June 26, 2005

THE ECONOMY IS THE LEAST OF THEIR WORRIES:

Will South Korea's economy follow Japan's? (CHRISTOPHER LINGLE, 6/27/05, The Japan Times)

There are reasons to worry that the South Korean economy might emulate its Japanese counterpart and enter into a long slump. For example, South Koreans face heavy debt burdens related to the credit-card bubble that peaked in 2003 and a low rate of job creation. And there is the specter of rising consumer prices following the increase in commodity prices by 5.1 percent in April from a year earlier.

These problems are bad enough. But there are more. For example, China's attempts to rein in its overheated economy along with further expected increases in U.S. interest rates may cause South Korean export growth to falter. With its economic growth depending more heavily upon exports than Japan's, South Korea's domestic demand is even more sensitive to export income. This is all the worse given that many of South Korean exporters enjoy little pricing power.

South Korea's political leaders response to the disappointing economic growth figures have involved a series of ill-advised decisions that are likely to make matters worse. Instead of shaping policies that address structural deficiencies in the domestic economy, they have been focusing upon tweaking cyclical variables.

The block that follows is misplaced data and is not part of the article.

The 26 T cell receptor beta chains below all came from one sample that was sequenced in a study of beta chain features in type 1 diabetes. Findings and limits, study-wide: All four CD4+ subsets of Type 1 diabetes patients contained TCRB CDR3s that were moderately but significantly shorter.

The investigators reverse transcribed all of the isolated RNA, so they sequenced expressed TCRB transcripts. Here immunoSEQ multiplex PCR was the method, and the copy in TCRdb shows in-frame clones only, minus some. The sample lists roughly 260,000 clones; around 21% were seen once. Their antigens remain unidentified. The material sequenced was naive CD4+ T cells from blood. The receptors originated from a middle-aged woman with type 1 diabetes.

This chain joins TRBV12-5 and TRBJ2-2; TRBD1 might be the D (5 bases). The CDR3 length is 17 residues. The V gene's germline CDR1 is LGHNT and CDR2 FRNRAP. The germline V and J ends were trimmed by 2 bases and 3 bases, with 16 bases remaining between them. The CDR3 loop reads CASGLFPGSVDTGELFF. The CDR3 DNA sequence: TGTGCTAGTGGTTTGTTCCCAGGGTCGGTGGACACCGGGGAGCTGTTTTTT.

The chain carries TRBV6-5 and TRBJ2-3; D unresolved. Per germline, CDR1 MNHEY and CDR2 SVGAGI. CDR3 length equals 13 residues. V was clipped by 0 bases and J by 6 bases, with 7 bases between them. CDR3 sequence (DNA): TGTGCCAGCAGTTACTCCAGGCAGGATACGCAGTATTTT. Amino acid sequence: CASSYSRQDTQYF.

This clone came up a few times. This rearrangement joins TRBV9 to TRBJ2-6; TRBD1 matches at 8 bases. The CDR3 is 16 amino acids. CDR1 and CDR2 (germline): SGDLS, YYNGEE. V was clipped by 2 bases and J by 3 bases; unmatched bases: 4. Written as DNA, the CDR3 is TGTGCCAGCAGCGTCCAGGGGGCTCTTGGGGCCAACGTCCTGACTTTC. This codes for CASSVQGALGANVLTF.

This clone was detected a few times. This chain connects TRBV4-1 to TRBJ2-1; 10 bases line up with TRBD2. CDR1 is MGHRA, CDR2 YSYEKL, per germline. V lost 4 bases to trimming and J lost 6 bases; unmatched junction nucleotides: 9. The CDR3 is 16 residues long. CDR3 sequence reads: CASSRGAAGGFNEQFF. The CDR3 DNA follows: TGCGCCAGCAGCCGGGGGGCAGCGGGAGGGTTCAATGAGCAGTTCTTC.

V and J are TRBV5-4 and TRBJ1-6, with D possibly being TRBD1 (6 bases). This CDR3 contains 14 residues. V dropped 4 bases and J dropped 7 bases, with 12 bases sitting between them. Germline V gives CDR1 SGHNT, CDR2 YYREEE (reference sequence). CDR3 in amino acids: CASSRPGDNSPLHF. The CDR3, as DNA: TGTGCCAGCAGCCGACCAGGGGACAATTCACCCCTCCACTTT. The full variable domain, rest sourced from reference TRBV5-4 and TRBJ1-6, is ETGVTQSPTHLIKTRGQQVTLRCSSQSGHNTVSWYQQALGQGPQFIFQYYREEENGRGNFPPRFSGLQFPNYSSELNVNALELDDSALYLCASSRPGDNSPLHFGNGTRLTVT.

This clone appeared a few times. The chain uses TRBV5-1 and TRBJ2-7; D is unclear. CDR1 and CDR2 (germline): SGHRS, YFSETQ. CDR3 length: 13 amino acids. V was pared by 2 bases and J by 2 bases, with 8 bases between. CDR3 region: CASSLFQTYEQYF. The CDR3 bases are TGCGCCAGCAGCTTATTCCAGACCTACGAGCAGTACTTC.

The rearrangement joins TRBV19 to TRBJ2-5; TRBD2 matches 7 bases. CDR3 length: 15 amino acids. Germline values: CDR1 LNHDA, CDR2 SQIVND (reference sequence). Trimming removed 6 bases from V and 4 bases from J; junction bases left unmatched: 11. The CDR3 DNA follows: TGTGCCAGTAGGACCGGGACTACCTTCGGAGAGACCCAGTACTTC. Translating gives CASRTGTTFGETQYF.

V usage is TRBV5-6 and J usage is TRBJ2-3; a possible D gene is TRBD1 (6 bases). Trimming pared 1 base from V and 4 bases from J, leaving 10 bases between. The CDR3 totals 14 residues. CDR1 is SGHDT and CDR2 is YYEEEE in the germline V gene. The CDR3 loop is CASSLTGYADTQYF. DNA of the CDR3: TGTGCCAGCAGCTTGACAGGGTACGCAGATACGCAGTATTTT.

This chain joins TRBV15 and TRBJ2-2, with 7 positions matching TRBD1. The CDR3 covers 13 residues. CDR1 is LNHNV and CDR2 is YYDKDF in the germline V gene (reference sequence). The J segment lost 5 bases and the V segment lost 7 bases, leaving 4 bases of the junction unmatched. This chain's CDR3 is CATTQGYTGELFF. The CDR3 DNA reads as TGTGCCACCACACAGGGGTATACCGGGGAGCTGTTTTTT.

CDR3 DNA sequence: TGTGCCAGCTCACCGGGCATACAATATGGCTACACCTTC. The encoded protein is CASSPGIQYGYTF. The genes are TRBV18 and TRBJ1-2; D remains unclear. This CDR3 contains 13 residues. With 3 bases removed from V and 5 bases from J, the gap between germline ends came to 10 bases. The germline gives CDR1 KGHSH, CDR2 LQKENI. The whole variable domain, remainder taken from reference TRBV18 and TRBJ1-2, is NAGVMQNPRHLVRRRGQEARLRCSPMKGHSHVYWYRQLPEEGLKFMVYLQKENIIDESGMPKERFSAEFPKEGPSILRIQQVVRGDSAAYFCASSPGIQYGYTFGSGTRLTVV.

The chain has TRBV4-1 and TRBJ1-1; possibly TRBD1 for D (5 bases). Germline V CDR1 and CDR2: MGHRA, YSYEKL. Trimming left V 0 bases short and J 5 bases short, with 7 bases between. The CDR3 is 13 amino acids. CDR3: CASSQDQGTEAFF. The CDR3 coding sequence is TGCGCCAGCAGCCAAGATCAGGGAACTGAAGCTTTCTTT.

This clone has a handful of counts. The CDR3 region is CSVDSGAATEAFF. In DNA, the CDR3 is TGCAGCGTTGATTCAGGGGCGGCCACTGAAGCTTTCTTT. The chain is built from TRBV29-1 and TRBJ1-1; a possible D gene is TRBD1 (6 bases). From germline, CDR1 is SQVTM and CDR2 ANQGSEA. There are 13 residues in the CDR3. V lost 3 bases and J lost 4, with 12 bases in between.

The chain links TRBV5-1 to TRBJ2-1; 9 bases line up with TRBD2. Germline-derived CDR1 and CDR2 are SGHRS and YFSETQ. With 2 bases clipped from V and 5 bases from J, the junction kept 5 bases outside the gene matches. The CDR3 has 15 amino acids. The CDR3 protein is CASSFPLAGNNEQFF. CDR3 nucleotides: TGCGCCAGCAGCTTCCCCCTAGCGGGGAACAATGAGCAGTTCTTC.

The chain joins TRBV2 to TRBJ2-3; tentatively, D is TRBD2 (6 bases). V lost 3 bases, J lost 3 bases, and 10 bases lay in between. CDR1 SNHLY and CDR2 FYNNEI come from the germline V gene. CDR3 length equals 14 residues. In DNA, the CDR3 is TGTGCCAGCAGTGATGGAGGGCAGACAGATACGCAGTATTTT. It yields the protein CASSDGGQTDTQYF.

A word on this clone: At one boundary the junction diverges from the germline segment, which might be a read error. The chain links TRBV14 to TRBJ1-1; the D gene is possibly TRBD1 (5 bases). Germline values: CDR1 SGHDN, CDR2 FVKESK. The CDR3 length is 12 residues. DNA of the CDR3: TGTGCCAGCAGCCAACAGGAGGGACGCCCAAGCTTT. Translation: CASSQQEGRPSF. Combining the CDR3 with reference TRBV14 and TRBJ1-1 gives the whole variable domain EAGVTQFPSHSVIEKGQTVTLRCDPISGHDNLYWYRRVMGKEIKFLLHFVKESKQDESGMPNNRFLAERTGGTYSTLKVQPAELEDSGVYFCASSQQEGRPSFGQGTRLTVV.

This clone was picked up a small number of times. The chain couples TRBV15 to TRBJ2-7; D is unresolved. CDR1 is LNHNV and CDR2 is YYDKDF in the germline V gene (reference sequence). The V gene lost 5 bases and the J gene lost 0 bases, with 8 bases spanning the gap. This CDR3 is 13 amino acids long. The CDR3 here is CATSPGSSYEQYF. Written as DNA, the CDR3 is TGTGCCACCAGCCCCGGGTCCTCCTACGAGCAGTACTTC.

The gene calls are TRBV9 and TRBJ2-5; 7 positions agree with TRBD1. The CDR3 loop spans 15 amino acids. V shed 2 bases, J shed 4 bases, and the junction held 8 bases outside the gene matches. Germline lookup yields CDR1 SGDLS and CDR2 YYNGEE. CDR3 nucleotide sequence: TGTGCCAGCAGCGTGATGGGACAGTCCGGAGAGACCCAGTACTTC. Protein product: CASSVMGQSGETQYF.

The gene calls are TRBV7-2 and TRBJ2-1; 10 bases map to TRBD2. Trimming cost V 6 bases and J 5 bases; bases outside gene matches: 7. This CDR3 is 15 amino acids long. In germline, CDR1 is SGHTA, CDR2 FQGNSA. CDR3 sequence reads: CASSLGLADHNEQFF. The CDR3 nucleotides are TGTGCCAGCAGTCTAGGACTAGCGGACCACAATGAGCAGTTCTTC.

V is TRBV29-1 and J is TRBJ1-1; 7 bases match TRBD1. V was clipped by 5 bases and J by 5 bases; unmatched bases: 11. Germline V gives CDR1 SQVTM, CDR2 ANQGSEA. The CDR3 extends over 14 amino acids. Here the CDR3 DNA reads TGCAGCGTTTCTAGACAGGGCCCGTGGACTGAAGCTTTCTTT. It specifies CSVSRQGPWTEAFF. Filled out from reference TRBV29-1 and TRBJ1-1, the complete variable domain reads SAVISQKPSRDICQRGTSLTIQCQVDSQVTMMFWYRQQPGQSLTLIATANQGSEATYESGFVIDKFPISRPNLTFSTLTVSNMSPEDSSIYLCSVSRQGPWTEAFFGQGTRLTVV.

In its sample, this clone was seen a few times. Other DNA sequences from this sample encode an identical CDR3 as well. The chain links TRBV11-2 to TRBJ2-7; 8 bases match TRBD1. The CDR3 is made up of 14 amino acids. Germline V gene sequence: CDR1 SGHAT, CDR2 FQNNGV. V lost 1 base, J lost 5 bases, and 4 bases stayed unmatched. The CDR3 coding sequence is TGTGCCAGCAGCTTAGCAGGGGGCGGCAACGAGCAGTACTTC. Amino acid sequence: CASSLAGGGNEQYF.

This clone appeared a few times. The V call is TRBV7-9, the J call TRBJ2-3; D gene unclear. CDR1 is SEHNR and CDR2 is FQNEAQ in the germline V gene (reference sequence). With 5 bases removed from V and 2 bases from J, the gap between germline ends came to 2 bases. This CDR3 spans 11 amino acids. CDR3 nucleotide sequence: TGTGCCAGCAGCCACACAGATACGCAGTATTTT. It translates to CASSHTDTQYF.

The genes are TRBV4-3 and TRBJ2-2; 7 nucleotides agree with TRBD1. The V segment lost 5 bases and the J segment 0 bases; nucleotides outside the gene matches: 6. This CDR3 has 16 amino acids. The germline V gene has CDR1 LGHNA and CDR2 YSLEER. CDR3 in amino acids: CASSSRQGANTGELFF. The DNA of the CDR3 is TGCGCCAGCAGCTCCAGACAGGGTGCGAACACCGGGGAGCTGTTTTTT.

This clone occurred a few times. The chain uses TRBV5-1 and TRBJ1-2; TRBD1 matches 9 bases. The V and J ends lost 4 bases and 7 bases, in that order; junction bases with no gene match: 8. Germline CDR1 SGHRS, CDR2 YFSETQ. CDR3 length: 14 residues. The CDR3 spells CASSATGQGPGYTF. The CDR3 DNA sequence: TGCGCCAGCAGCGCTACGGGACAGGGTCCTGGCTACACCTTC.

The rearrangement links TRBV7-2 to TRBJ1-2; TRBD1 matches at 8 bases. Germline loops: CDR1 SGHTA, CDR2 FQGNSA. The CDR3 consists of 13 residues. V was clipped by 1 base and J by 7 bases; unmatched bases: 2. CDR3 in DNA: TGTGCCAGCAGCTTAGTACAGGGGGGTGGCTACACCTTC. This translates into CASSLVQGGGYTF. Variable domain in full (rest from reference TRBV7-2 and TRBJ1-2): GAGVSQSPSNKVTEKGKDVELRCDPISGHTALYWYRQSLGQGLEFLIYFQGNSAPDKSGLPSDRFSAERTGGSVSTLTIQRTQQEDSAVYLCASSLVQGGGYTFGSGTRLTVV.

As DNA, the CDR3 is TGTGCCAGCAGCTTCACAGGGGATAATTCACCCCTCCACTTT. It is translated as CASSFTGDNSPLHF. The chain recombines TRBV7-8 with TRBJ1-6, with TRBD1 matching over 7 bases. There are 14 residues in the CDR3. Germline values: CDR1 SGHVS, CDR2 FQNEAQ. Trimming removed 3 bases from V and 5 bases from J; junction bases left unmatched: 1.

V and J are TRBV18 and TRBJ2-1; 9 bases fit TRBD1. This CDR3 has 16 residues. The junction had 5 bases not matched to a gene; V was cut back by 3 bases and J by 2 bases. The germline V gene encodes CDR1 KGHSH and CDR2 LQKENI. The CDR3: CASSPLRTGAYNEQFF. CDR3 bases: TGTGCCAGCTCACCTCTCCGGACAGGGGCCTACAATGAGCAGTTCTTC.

Recently, the government front-loaded its spending in the first half of the year, while the central bank froze its key interest rate at a record-low 3.25 percent. Such steps are misguided and likely to prove to be counterproductive. This is because the problems facing South Korea's economy are long-term and structural, and will require a considerable amount of restructuring.

While South Korea's central bank has introduced distortions into the real sector by holding interest rates down for a long time, increased government deficits have led to increased public-sector debts and a rising tax burden. Since deficit spending has such a poor record for inspiring corrective measures for cyclical downturns in economic growth, these decisions suggest that short-term political concerns are being placed ahead of long-term economic considerations.

Japan's economy faces the same structural dystopia as does South Korea's. And the application of conventional macroeconomic tools has failed spectacularly in both cases. Despite massive runups of massive public-sector deficits with an ultra-loose credit policy, Japan's economic growth remains feeble.


Completely ignoring the main problem.

Posted by Orrin Judd at June 26, 2005 11:33 PM
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